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Blue dots show rearing areas. Blue crosshatching shows coastal feeding and migration areas.
Dolly Varden have adapted to the rigors of the climatic and physical environment of the
arctic. For almost
nine months of the year, the fish are confined to relatively small reaches of stream and river
channels for overwintering. The available overwintering habitat is critical to their survival
and is considered to be the major limiting factor for populations of arctic fishes. After
break-up, which begins in late may or early June, the distribution of Dolly Varden expands to
streams and river channels that were previously frozen, and to the nearshore coastal waters for
feeding and rearing. Unobstructed migration to feeding areas is important if Dolly Varden are
to make the best use of the limited open water season in the Arctic. During this short period,
the fish grow, accumulating fats to aid in their survival through the winter.
Juvenile Dolly Varden remain in the rivers for several years. Between the ages of two and four
years, juvenile anadromous char complete their transformation to smolt.
The fish then migrate to nearshore coastal waters where they spend the summer
months feeding on macroinvertebrates. Dolly Varden maintain a strong fidelity to overwintering
and spawning areas in the rivers they return to in late August through September. Spawning may
occur from August through late September. Overwintering and spawning areas are associated
with springs which flow year round. Dolly Varden generally mature after five years.
Craig P. 1984. Fish use of coastal waters of the Alaskan Beaufort Sea: a review.
Transactions of the American Fisheries Society 113:265-282.
Craig, P. 1989. An introduction to anadromous fish in the Alaskan Arctic. In D.W. Norton,
editor. Research advances on anadromous fish in arctic Alaska and Canada. Biological papers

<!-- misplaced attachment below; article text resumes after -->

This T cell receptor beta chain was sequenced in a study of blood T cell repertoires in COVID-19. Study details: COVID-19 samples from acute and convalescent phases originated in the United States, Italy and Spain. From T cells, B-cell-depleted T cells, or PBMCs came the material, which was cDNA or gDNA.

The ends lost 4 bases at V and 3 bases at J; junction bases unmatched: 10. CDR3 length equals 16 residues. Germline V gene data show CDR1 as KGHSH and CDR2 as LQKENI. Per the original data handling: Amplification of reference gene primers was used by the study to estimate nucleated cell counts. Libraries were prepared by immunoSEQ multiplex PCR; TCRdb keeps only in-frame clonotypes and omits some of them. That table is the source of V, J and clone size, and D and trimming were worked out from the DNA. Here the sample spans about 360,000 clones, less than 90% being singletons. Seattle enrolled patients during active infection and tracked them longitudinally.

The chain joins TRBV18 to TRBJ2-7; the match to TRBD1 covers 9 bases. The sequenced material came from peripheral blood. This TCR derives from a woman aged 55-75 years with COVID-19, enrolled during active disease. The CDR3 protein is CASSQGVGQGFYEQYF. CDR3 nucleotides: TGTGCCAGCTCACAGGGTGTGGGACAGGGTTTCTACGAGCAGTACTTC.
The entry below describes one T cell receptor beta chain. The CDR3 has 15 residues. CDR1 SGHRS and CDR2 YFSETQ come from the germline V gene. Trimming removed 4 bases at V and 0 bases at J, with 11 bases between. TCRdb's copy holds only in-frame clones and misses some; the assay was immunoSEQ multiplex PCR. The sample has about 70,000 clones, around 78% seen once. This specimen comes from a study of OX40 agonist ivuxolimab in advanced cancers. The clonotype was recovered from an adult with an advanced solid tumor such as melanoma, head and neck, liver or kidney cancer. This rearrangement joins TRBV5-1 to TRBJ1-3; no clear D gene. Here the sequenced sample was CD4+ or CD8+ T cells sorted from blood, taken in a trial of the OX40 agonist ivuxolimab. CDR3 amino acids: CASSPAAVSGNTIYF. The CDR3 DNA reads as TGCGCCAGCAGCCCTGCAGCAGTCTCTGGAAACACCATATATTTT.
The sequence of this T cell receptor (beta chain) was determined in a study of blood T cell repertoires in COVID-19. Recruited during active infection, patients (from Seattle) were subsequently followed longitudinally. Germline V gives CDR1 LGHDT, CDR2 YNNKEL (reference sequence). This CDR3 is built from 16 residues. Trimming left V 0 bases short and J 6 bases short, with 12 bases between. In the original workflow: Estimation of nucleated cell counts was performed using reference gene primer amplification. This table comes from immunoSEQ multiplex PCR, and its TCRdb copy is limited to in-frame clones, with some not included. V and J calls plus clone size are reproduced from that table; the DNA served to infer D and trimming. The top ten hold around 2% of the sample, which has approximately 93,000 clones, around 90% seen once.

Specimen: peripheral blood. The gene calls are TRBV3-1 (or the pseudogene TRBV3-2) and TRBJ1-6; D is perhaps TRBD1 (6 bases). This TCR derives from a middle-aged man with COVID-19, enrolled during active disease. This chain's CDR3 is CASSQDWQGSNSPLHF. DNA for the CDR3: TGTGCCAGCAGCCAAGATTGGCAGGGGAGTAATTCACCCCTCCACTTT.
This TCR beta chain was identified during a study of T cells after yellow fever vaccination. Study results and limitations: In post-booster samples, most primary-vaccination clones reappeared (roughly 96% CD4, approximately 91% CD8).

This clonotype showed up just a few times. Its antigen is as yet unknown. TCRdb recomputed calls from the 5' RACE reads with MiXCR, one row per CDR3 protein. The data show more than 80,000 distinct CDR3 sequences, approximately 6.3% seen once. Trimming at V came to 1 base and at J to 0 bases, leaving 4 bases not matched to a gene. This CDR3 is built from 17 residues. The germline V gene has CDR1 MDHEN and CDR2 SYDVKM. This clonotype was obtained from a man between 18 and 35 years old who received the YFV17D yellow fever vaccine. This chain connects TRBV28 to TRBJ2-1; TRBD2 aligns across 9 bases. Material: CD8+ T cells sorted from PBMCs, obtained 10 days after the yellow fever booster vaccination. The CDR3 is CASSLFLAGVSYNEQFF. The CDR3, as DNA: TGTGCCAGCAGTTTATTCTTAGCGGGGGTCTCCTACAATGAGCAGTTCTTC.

of the University of Alaska Number 24:27-54.
McCart, P. 1980. A review of the systematics and ecology of Arctic char, Salvelinus alpinus,
in the western Arctic. Canadian Technical Report of Fisheries and Aquatic Science Number 935.
Underwood, T.J., J.A. Gordon, M.J. Millard, L.A. Thorpe, and B.M. Osborne. 1995.
Characteristics of selected fish populations of Arctic National Wildlife Refuge coastal
waters, final report, 1988-1991. U.S. Fish and Wildlife Service, Fairbanks Fishery Resource
Office, Alaska Fisheries Technical Report Number 28, Fairbanks, Alaska.
Wiswar, D.W. 1992. Summer distribution of arctic fishes in the Okpilak, Akutoktak,
Katakturuk, and Jago rivers, Arctic National Wildlife Refuge, Alaska, 1990. U.S. Fish and
Wildlife Service, Alaska Fisheries Technical Report Number 17, Fairbanks, Alaska.
Wiswar, D.W. 1994. Summer Distribution of Arctic Fishes in the 1002 Area of the Arctic
National Wildlife Refuge, Alaska, 1991 with emphasis on selected lakes, tundra streams, and
the Sadlerochit River drainage. U.S. Fish and Wildlife Service, Alaska Fisheries Technical
Report Number 27, Fairbanks, Alaska.
Note: This is the MapCruzin.com archive of the FWS Arctic National Wildlife Refuge website. In December, 2001 FWS took this website offline, making it unavailable to the public. It includes 90 plus pages of information and many maps. As of 2006 the important information contained in this, the original "unsanitized" version of the FWS website, has yet to return to the internet, so we will continue to maintain it here as a permanent archive to help inform activists and concerned citizens. If you find any broken links, please report them to me at email@example.com and I will attempt to make the repairs. January, 2008 update - A small part of the original information that was present in 2001 has made it back into the current ANWR website. There is also an archive that contains a small amount of the original information, but it is not readily available from the main website.
U.S. Fish and Wildlife Service. 2001. Potential impacts of proposed oil and gas
development on the Arctic Refuge’s
coastal plain: Historical overview and
issues of concern. Web page of the Arctic National
17 January 2001. http://arctic.fws.gov/issues1.html
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